Is a Limited Liability Company the same as S Corporation?


If you are a business owner, you may be considering the choice between an LLC or S Corp. An LLC provides its members with limited liability protection and can be taxed as either a corporation or partnership depending on how it’s set up, whereas an S Corp is always taxed as a corporation. This article discusses the similarities and differences between these two forms of organization so that you can decide which is best for your business.

Features, Benefits, and Drawbacks

Each of these structures has their own set of features, benefits, and drawbacks.
  • LLC: This type of entity has pass-through taxation. A limited liability company (LLC) is a business structure that provides its owners with the tax advantages of being a corporation while still allowing flexibility in how profits are distributed. The LLC is also more flexible than an S Corporation because it can have multiple members and there are fewer restrictions on ownership. However, some limitations may apply regarding management positions in the company if it's taxed as an S corporation instead of being treated as one entity on its own return (i.e., if you're self-employed).
  • S Corporation: An S corporation allows for pass-through taxation; however, there are several restrictions involved: No more than 100 shareholders can be allowed within the same group; only US citizens or qualified aliens may hold shares; no more than 75% foreign persons or entities are permitted to own stock; no publicly traded companies or banks may form or become shareholders; individual stockholders cannot become officers unless they started out at least 2 years prior to incorporation date; any profits left over after paying shareholder dividends must go back into company operations through certain investments before paying out another dividend again next year."

Needs and Preferences

When deciding between a LLC and an S Corp, it's important to consider the needs and preferences of the business owner or owners. If you’re a business owner who wishes to maintain a high level of personal control over your company, then an LLC is likely the better option. An S Corp allows you to retain more personal assets if the business fails because there's no liability protection between shareholders and their company.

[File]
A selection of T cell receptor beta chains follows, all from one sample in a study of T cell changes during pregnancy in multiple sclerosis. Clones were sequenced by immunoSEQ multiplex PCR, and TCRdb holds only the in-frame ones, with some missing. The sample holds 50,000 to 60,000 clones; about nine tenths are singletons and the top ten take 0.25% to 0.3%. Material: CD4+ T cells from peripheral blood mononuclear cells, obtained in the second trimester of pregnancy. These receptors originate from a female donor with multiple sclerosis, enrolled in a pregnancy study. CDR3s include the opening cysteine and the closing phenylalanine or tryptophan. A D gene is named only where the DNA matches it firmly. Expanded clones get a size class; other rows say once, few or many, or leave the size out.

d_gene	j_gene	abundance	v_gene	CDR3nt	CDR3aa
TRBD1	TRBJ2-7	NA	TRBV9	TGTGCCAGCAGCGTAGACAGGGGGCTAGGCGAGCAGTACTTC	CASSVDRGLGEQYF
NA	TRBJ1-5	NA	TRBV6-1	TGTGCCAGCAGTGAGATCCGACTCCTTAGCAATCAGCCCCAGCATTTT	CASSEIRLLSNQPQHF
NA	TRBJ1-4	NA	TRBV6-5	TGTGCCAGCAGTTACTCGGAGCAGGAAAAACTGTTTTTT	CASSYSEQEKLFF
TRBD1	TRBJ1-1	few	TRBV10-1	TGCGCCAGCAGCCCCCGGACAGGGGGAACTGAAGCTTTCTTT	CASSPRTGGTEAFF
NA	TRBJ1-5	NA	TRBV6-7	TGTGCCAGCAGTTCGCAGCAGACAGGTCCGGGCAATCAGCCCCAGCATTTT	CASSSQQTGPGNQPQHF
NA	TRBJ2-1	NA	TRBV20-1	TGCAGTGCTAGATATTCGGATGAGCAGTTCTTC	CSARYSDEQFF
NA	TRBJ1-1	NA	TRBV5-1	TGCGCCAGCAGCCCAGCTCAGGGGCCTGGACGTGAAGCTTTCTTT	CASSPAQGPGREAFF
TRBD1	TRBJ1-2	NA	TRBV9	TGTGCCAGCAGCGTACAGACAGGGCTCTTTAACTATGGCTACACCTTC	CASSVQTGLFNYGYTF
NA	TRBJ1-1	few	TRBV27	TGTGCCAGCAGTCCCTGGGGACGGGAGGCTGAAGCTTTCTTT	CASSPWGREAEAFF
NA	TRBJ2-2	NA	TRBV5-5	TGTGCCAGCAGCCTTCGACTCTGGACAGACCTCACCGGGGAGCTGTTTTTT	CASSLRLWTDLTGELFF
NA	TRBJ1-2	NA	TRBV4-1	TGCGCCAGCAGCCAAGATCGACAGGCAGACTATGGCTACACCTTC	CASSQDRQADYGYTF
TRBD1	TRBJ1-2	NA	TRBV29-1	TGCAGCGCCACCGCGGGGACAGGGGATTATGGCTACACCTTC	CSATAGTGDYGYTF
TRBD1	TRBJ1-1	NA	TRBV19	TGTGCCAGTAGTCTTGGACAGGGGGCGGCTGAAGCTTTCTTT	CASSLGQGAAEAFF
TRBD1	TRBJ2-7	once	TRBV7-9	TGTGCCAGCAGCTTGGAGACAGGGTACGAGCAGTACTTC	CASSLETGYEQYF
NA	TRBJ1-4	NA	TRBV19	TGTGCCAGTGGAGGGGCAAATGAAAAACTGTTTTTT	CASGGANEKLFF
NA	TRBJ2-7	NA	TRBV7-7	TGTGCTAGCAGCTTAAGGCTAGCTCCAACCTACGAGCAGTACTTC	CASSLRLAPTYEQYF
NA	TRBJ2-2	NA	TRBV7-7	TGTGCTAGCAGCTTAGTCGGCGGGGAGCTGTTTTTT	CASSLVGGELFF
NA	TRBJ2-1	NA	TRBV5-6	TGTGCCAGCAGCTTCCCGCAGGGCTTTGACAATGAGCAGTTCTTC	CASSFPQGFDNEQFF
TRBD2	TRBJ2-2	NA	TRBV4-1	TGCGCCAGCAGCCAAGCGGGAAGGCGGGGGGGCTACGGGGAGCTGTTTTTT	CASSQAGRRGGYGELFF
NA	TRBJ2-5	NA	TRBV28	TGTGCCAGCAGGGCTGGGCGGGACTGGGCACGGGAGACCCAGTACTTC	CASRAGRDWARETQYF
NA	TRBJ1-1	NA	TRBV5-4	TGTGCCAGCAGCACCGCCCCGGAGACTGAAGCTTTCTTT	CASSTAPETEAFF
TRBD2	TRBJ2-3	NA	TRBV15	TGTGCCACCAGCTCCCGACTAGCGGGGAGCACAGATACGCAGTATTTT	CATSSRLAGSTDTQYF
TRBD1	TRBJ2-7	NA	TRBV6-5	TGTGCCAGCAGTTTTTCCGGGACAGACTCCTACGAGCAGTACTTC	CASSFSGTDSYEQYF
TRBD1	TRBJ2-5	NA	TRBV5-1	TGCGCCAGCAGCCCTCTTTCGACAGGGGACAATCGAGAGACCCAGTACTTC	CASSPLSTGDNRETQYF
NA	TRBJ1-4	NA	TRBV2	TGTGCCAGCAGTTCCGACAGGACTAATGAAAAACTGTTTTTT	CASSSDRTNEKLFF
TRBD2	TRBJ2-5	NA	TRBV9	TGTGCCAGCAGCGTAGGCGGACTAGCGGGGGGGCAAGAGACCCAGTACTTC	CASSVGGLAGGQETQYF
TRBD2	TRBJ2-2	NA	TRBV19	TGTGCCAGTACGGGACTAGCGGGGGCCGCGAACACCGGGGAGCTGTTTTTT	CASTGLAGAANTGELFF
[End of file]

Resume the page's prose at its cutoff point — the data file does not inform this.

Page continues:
LLCs and S Corps share certain characteristics such as liability protection. LLCs are considered pass-through entities, which means that they are not taxed at the corporate level, but rather their income is passed through directly to their owners who on their personal tax returns then report the income. Both LLCs and S Corps are limited liability entities (LLCs being a hybrid of both). This means that all of the owners/shareholders are protected from any legal liabilities associated with running the business if something goes wrong. For example, if you were to get sued for something your company did wrong, you would only be responsible for paying out what was in your personal bank account—not necessarily all of the money in your company’s bank account. In addition to this protection against legal liability, both LLCs and S Corps have similar tax treatment: they can choose to be taxed as either a sole proprietorship or partnership unless they elect not to file taxes under one of those two options on Form 8832 (or submit an election statement). Unlike sole proprietorships or partnerships though, LLC's also have limited liability status which further protects them against lawsuits regarding personal claims against them while still giving them some tax benefits like depreciation deductions or credits available through other types of businesses like corporations.


While LLCs and S Corps share many of the same features, there are also some differences between the two types of business entities. The most important thing is to understand the benefits and drawbacks of each structure before deciding which one is right for your business. When comparing an S Corp vs LLC, it's important to keep in mind that neither one is necessarily better than another.